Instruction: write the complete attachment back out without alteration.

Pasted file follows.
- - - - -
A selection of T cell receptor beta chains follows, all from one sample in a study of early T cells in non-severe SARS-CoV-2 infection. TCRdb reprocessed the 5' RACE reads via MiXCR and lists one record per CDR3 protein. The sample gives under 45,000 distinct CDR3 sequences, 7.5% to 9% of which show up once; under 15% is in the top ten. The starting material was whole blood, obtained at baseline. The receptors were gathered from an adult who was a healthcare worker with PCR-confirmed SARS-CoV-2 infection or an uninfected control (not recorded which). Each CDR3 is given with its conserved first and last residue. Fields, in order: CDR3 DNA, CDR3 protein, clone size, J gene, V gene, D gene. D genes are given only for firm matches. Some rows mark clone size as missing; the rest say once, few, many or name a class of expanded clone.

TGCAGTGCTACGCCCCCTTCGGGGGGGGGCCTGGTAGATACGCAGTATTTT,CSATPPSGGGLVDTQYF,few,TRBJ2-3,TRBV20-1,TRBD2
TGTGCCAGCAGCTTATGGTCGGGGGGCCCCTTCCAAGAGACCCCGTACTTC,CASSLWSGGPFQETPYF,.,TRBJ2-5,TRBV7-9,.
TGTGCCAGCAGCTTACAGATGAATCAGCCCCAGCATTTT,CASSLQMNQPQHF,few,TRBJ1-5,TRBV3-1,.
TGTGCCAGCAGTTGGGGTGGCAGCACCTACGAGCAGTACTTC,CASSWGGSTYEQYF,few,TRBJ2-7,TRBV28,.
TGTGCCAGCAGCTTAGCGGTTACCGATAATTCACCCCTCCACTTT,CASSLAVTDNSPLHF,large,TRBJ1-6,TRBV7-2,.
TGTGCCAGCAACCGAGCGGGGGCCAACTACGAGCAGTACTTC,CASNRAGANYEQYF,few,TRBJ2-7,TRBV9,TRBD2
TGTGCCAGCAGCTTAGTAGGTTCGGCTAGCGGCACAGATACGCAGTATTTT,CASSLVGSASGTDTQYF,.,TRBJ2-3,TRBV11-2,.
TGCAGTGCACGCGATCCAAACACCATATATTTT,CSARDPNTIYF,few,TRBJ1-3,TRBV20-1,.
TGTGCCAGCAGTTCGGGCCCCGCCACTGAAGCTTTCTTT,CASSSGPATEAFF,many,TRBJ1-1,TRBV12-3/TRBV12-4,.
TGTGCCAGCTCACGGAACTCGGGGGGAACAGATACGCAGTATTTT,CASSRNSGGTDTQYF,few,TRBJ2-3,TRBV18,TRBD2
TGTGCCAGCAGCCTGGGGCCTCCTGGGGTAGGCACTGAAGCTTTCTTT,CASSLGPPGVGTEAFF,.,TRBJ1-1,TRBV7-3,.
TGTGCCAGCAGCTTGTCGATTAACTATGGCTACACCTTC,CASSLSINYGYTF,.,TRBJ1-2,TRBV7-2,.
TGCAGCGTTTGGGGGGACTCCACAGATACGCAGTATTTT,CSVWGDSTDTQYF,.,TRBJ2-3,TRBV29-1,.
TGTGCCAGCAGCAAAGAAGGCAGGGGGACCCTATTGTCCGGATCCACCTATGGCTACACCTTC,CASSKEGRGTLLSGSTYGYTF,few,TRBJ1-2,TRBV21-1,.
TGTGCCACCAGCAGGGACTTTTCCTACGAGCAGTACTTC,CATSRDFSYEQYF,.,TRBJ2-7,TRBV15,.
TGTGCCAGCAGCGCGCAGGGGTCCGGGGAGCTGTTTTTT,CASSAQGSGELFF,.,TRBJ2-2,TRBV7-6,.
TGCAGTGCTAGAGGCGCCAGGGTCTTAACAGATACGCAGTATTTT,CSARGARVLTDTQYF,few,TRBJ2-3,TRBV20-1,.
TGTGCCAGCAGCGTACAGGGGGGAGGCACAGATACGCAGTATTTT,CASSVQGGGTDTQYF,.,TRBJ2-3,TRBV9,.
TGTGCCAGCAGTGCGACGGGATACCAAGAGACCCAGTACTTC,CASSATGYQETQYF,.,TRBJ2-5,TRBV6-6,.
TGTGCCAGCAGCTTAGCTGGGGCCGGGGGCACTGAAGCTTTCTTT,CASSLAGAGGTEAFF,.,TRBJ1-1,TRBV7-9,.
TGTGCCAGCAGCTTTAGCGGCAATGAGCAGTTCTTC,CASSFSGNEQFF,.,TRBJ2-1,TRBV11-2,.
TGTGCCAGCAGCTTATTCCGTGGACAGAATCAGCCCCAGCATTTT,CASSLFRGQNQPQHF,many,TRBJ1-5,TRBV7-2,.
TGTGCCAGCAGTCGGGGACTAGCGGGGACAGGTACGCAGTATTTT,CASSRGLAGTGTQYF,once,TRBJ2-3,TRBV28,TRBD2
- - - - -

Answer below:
A selection of T cell receptor beta chains follows, all from one sample in a study of early T cells in non-severe SARS-CoV-2 infection. TCRdb reprocessed the 5' RACE reads via MiXCR and lists one record per CDR3 protein. The sample gives under 45,000 distinct CDR3 sequences, 7.5% to 9% of which show up once; under 15% is in the top ten. The starting material was whole blood, obtained at baseline. The receptors were gathered from an adult who was a healthcare worker with PCR-confirmed SARS-CoV-2 infection or an uninfected control (not recorded which). Each CDR3 is given with its conserved first and last residue. Fields, in order: CDR3 DNA, CDR3 protein, clone size, J gene, V gene, D gene. D genes are given only for firm matches. Some rows mark clone size as missing; the rest say once, few, many or name a class of expanded clone.

TGCAGTGCTACGCCCCCTTCGGGGGGGGGCCTGGTAGATACGCAGTATTTT,CSATPPSGGGLVDTQYF,few,TRBJ2-3,TRBV20-1,TRBD2
TGTGCCAGCAGCTTATGGTCGGGGGGCCCCTTCCAAGAGACCCCGTACTTC,CASSLWSGGPFQETPYF,.,TRBJ2-5,TRBV7-9,.
TGTGCCAGCAGCTTACAGATGAATCAGCCCCAGCATTTT,CASSLQMNQPQHF,few,TRBJ1-5,TRBV3-1,.
TGTGCCAGCAGTTGGGGTGGCAGCACCTACGAGCAGTACTTC,CASSWGGSTYEQYF,few,TRBJ2-7,TRBV28,.
TGTGCCAGCAGCTTAGCGGTTACCGATAATTCACCCCTCCACTTT,CASSLAVTDNSPLHF,large,TRBJ1-6,TRBV7-2,.
TGTGCCAGCAACCGAGCGGGGGCCAACTACGAGCAGTACTTC,CASNRAGANYEQYF,few,TRBJ2-7,TRBV9,TRBD2
TGTGCCAGCAGCTTAGTAGGTTCGGCTAGCGGCACAGATACGCAGTATTTT,CASSLVGSASGTDTQYF,.,TRBJ2-3,TRBV11-2,.
TGCAGTGCACGCGATCCAAACACCATATATTTT,CSARDPNTIYF,few,TRBJ1-3,TRBV20-1,.
TGTGCCAGCAGTTCGGGCCCCGCCACTGAAGCTTTCTTT,CASSSGPATEAFF,many,TRBJ1-1,TRBV12-3/TRBV12-4,.
TGTGCCAGCTCACGGAACTCGGGGGGAACAGATACGCAGTATTTT,CASSRNSGGTDTQYF,few,TRBJ2-3,TRBV18,TRBD2
TGTGCCAGCAGCCTGGGGCCTCCTGGGGTAGGCACTGAAGCTTTCTTT,CASSLGPPGVGTEAFF,.,TRBJ1-1,TRBV7-3,.
TGTGCCAGCAGCTTGTCGATTAACTATGGCTACACCTTC,CASSLSINYGYTF,.,TRBJ1-2,TRBV7-2,.
TGCAGCGTTTGGGGGGACTCCACAGATACGCAGTATTTT,CSVWGDSTDTQYF,.,TRBJ2-3,TRBV29-1,.
TGTGCCAGCAGCAAAGAAGGCAGGGGGACCCTATTGTCCGGATCCACCTATGGCTACACCTTC,CASSKEGRGTLLSGSTYGYTF,few,TRBJ1-2,TRBV21-1,.
TGTGCCACCAGCAGGGACTTTTCCTACGAGCAGTACTTC,CATSRDFSYEQYF,.,TRBJ2-7,TRBV15,.
TGTGCCAGCAGCGCGCAGGGGTCCGGGGAGCTGTTTTTT,CASSAQGSGELFF,.,TRBJ2-2,TRBV7-6,.
TGCAGTGCTAGAGGCGCCAGGGTCTTAACAGATACGCAGTATTTT,CSARGARVLTDTQYF,few,TRBJ2-3,TRBV20-1,.
TGTGCCAGCAGCGTACAGGGGGGAGGCACAGATACGCAGTATTTT,CASSVQGGGTDTQYF,.,TRBJ2-3,TRBV9,.
TGTGCCAGCAGTGCGACGGGATACCAAGAGACCCAGTACTTC,CASSATGYQETQYF,.,TRBJ2-5,TRBV6-6,.
TGTGCCAGCAGCTTAGCTGGGGCCGGGGGCACTGAAGCTTTCTTT,CASSLAGAGGTEAFF,.,TRBJ1-1,TRBV7-9,.
TGTGCCAGCAGCTTTAGCGGCAATGAGCAGTTCTTC,CASSFSGNEQFF,.,TRBJ2-1,TRBV11-2,.
TGTGCCAGCAGCTTATTCCGTGGACAGAATCAGCCCCAGCATTTT,CASSLFRGQNQPQHF,many,TRBJ1-5,TRBV7-2,.
TGTGCCAGCAGTCGGGGACTAGCGGGGACAGGTACGCAGTATTTT,CASSRGLAGTGTQYF,once,TRBJ2-3,TRBV28,TRBD2